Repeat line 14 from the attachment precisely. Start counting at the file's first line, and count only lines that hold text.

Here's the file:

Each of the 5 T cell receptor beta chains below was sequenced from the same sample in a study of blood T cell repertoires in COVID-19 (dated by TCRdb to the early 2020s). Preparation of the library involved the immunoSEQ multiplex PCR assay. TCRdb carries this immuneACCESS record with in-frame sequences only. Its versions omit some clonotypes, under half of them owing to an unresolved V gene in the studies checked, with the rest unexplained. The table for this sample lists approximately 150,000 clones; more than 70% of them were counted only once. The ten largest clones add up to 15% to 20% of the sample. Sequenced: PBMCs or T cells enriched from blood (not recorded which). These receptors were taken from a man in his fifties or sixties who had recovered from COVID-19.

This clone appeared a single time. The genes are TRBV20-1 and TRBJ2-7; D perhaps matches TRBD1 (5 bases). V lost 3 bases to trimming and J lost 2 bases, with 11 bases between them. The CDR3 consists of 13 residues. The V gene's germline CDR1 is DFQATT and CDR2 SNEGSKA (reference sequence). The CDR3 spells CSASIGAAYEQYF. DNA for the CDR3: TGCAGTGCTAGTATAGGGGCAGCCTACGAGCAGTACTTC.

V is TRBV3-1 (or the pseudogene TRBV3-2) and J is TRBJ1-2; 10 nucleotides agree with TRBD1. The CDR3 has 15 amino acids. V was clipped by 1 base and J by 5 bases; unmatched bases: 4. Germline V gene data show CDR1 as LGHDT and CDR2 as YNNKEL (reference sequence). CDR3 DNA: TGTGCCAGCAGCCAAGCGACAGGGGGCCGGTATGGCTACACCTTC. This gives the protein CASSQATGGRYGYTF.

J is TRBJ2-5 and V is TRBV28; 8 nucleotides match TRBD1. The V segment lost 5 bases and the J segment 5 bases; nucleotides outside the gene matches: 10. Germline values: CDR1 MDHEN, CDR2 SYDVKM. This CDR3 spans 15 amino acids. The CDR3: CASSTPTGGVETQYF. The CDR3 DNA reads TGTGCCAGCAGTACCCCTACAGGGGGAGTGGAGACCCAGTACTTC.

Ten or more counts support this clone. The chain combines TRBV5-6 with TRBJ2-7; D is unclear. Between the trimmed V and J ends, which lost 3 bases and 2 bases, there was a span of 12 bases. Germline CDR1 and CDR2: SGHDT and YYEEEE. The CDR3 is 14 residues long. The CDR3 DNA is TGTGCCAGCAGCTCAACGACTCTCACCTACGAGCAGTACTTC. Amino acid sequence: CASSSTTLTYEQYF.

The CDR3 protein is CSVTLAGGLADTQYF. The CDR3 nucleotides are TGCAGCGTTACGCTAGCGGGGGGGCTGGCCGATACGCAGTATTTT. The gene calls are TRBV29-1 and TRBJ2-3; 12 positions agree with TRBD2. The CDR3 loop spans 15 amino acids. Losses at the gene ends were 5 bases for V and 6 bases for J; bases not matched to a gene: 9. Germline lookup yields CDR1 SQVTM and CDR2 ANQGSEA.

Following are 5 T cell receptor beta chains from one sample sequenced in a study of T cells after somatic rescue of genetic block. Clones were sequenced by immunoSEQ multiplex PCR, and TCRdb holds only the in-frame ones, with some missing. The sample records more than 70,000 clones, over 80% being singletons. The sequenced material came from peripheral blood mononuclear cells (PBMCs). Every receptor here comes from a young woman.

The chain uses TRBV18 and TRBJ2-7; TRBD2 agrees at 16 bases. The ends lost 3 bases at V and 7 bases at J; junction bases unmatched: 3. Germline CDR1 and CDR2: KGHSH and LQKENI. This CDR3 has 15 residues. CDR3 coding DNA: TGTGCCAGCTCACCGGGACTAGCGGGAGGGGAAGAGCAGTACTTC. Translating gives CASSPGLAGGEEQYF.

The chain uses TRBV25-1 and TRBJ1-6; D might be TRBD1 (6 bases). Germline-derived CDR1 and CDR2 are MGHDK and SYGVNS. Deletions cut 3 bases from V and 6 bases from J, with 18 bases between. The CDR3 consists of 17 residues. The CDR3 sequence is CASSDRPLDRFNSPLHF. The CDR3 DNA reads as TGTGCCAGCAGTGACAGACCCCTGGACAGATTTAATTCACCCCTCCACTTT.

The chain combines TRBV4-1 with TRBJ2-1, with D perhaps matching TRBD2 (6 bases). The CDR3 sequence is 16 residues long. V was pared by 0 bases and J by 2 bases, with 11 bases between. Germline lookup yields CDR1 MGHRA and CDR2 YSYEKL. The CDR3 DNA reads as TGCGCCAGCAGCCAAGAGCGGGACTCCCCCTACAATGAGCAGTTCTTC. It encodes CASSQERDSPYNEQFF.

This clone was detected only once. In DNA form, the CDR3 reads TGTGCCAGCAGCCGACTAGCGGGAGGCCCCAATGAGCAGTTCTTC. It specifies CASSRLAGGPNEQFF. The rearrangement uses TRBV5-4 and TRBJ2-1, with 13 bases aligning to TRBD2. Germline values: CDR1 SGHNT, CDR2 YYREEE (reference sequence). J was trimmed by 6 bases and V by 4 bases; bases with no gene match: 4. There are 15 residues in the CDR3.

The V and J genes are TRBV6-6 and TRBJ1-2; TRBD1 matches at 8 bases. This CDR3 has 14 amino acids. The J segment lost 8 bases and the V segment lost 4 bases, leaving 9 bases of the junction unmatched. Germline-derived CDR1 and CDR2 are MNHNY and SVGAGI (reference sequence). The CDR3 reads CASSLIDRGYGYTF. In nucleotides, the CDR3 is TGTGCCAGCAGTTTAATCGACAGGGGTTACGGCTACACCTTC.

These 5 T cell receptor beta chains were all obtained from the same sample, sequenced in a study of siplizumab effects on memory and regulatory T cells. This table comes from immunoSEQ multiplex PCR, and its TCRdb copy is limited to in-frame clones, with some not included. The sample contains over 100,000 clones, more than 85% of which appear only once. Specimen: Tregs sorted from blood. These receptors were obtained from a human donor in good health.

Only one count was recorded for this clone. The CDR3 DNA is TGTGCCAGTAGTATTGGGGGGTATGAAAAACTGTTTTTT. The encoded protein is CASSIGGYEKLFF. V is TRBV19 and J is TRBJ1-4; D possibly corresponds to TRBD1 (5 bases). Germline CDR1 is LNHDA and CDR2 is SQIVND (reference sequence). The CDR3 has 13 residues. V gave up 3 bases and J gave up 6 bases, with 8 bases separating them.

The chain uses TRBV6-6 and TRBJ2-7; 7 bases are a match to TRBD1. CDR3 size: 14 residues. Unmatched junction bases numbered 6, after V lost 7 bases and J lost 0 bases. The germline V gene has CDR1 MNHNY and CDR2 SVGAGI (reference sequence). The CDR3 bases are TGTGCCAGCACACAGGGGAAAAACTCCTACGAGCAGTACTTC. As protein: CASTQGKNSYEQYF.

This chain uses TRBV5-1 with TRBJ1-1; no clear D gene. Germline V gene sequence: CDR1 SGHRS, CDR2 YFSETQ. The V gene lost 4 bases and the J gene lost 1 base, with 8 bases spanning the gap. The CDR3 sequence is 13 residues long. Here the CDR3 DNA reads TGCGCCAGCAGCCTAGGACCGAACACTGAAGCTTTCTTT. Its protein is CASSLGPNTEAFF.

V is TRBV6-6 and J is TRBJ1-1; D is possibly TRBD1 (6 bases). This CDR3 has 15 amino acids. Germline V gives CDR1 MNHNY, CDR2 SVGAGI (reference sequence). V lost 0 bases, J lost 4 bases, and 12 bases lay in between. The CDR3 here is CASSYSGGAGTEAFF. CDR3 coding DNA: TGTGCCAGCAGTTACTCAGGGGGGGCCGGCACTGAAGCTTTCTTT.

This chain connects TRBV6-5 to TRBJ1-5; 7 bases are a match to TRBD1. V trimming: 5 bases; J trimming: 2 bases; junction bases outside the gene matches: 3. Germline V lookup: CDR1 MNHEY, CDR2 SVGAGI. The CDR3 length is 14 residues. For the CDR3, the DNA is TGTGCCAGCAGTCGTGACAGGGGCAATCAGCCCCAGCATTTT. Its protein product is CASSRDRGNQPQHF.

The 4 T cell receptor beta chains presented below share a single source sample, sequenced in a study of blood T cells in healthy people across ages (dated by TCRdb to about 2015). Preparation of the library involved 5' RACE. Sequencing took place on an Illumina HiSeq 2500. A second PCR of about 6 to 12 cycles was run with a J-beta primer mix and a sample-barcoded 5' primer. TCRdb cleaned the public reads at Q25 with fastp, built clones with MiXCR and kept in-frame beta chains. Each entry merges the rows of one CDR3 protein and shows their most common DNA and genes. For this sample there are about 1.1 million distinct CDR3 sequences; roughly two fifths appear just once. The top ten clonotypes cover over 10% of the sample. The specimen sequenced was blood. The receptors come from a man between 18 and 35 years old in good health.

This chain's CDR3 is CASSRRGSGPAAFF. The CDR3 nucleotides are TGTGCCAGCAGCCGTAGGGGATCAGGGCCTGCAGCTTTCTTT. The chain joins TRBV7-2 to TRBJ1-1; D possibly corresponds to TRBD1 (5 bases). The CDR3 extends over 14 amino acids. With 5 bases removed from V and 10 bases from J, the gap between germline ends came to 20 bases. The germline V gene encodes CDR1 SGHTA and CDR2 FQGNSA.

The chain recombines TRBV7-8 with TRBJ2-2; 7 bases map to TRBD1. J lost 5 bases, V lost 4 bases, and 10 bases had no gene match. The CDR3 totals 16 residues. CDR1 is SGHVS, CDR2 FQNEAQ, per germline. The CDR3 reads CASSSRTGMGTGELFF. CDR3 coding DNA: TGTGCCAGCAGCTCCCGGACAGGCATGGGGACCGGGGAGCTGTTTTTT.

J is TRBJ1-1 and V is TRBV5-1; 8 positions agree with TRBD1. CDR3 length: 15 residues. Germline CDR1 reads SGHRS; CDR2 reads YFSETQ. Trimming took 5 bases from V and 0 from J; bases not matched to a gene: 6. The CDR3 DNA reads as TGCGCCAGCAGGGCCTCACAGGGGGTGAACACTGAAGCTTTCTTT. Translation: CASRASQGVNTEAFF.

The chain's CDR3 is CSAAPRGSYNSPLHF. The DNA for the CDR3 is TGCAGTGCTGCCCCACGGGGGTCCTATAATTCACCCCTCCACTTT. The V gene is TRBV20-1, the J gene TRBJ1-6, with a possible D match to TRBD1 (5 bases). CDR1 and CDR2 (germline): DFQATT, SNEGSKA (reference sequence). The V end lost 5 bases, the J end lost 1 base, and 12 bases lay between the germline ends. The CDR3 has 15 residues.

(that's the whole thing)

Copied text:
Only one count was recorded for this clone. The CDR3 DNA is TGTGCCAGTAGTATTGGGGGGTATGAAAAACTGTTTTTT. The encoded protein is CASSIGGYEKLFF. V is TRBV19 and J is TRBJ1-4; D possibly corresponds to TRBD1 (5 bases). Germline CDR1 is LNHDA and CDR2 is SQIVND (reference sequence). The CDR3 has 13 residues. V gave up 3 bases and J gave up 6 bases, with 8 bases separating them.